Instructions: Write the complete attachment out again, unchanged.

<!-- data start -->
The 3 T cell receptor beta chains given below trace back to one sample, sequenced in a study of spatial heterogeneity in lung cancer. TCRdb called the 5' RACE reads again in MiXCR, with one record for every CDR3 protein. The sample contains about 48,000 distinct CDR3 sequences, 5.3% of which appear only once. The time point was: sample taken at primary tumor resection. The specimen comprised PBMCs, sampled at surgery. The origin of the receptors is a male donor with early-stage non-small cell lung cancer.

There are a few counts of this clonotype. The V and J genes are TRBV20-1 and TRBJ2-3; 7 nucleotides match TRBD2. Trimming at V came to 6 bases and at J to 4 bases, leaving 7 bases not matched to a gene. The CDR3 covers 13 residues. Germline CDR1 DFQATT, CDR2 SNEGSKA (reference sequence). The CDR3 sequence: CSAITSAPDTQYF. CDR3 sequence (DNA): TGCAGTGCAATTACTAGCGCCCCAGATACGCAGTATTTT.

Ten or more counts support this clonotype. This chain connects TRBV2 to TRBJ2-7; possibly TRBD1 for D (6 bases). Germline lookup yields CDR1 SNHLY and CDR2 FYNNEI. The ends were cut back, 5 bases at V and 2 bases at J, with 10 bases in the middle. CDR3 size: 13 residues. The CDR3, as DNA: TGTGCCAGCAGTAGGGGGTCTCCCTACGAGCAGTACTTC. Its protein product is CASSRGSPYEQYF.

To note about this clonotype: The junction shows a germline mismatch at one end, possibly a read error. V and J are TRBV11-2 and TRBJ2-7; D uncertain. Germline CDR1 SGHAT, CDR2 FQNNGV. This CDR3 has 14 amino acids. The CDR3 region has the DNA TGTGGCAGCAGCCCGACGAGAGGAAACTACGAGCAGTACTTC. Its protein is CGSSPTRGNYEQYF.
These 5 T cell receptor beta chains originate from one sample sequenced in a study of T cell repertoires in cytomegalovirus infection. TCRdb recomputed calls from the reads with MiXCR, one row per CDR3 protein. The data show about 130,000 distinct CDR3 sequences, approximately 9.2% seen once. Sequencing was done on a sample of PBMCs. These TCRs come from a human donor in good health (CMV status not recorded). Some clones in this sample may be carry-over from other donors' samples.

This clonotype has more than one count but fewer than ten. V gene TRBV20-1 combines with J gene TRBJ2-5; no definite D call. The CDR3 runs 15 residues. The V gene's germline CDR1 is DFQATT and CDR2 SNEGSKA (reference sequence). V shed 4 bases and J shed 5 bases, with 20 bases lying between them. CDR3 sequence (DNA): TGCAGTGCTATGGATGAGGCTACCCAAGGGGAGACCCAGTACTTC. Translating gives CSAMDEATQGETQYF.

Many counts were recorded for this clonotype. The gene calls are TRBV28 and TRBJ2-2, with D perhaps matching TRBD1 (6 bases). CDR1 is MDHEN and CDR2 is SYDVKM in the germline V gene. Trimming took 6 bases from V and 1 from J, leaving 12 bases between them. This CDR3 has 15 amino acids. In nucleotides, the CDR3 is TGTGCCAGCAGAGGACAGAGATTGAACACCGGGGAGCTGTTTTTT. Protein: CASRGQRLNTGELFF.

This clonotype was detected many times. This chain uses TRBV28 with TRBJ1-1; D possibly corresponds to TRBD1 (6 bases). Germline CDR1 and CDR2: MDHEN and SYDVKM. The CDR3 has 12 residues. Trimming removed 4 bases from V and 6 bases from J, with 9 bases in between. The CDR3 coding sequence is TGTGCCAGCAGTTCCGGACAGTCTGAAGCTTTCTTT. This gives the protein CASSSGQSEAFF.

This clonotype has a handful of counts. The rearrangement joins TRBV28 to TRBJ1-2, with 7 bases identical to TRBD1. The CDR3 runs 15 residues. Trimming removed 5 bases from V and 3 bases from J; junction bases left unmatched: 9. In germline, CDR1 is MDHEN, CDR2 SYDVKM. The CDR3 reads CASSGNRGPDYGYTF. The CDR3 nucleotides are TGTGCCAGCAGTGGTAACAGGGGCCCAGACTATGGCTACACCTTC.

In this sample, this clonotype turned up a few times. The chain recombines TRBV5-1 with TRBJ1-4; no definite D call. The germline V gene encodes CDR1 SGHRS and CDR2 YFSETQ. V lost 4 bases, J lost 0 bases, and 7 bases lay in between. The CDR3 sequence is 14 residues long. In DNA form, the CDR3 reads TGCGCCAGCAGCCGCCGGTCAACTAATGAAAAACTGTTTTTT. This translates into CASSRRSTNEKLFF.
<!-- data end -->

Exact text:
The 3 T cell receptor beta chains given below trace back to one sample, sequenced in a study of spatial heterogeneity in lung cancer. TCRdb called the 5' RACE reads again in MiXCR, with one record for every CDR3 protein. The sample contains about 48,000 distinct CDR3 sequences, 5.3% of which appear only once. The time point was: sample taken at primary tumor resection. The specimen comprised PBMCs, sampled at surgery. The origin of the receptors is a male donor with early-stage non-small cell lung cancer.

There are a few counts of this clonotype. The V and J genes are TRBV20-1 and TRBJ2-3; 7 nucleotides match TRBD2. Trimming at V came to 6 bases and at J to 4 bases, leaving 7 bases not matched to a gene. The CDR3 covers 13 residues. Germline CDR1 DFQATT, CDR2 SNEGSKA (reference sequence). The CDR3 sequence: CSAITSAPDTQYF. CDR3 sequence (DNA): TGCAGTGCAATTACTAGCGCCCCAGATACGCAGTATTTT.

Ten or more counts support this clonotype. This chain connects TRBV2 to TRBJ2-7; possibly TRBD1 for D (6 bases). Germline lookup yields CDR1 SNHLY and CDR2 FYNNEI. The ends were cut back, 5 bases at V and 2 bases at J, with 10 bases in the middle. CDR3 size: 13 residues. The CDR3, as DNA: TGTGCCAGCAGTAGGGGGTCTCCCTACGAGCAGTACTTC. Its protein product is CASSRGSPYEQYF.

To note about this clonotype: The junction shows a germline mismatch at one end, possibly a read error. V and J are TRBV11-2 and TRBJ2-7; D uncertain. Germline CDR1 SGHAT, CDR2 FQNNGV. This CDR3 has 14 amino acids. The CDR3 region has the DNA TGTGGCAGCAGCCCGACGAGAGGAAACTACGAGCAGTACTTC. Its protein is CGSSPTRGNYEQYF.
These 5 T cell receptor beta chains originate from one sample sequenced in a study of T cell repertoires in cytomegalovirus infection. TCRdb recomputed calls from the reads with MiXCR, one row per CDR3 protein. The data show about 130,000 distinct CDR3 sequences, approximately 9.2% seen once. Sequencing was done on a sample of PBMCs. These TCRs come from a human donor in good health (CMV status not recorded). Some clones in this sample may be carry-over from other donors' samples.

This clonotype has more than one count but fewer than ten. V gene TRBV20-1 combines with J gene TRBJ2-5; no definite D call. The CDR3 runs 15 residues. The V gene's germline CDR1 is DFQATT and CDR2 SNEGSKA (reference sequence). V shed 4 bases and J shed 5 bases, with 20 bases lying between them. CDR3 sequence (DNA): TGCAGTGCTATGGATGAGGCTACCCAAGGGGAGACCCAGTACTTC. Translating gives CSAMDEATQGETQYF.

Many counts were recorded for this clonotype. The gene calls are TRBV28 and TRBJ2-2, with D perhaps matching TRBD1 (6 bases). CDR1 is MDHEN and CDR2 is SYDVKM in the germline V gene. Trimming took 6 bases from V and 1 from J, leaving 12 bases between them. This CDR3 has 15 amino acids. In nucleotides, the CDR3 is TGTGCCAGCAGAGGACAGAGATTGAACACCGGGGAGCTGTTTTTT. Protein: CASRGQRLNTGELFF.

This clonotype was detected many times. This chain uses TRBV28 with TRBJ1-1; D possibly corresponds to TRBD1 (6 bases). Germline CDR1 and CDR2: MDHEN and SYDVKM. The CDR3 has 12 residues. Trimming removed 4 bases from V and 6 bases from J, with 9 bases in between. The CDR3 coding sequence is TGTGCCAGCAGTTCCGGACAGTCTGAAGCTTTCTTT. This gives the protein CASSSGQSEAFF.

This clonotype has a handful of counts. The rearrangement joins TRBV28 to TRBJ1-2, with 7 bases identical to TRBD1. The CDR3 runs 15 residues. Trimming removed 5 bases from V and 3 bases from J; junction bases left unmatched: 9. In germline, CDR1 is MDHEN, CDR2 SYDVKM. The CDR3 reads CASSGNRGPDYGYTF. The CDR3 nucleotides are TGTGCCAGCAGTGGTAACAGGGGCCCAGACTATGGCTACACCTTC.

In this sample, this clonotype turned up a few times. The chain recombines TRBV5-1 with TRBJ1-4; no definite D call. The germline V gene encodes CDR1 SGHRS and CDR2 YFSETQ. V lost 4 bases, J lost 0 bases, and 7 bases lay in between. The CDR3 sequence is 14 residues long. In DNA form, the CDR3 reads TGCGCCAGCAGCCGCCGGTCAACTAATGAAAAACTGTTTTTT. This translates into CASSRRSTNEKLFF.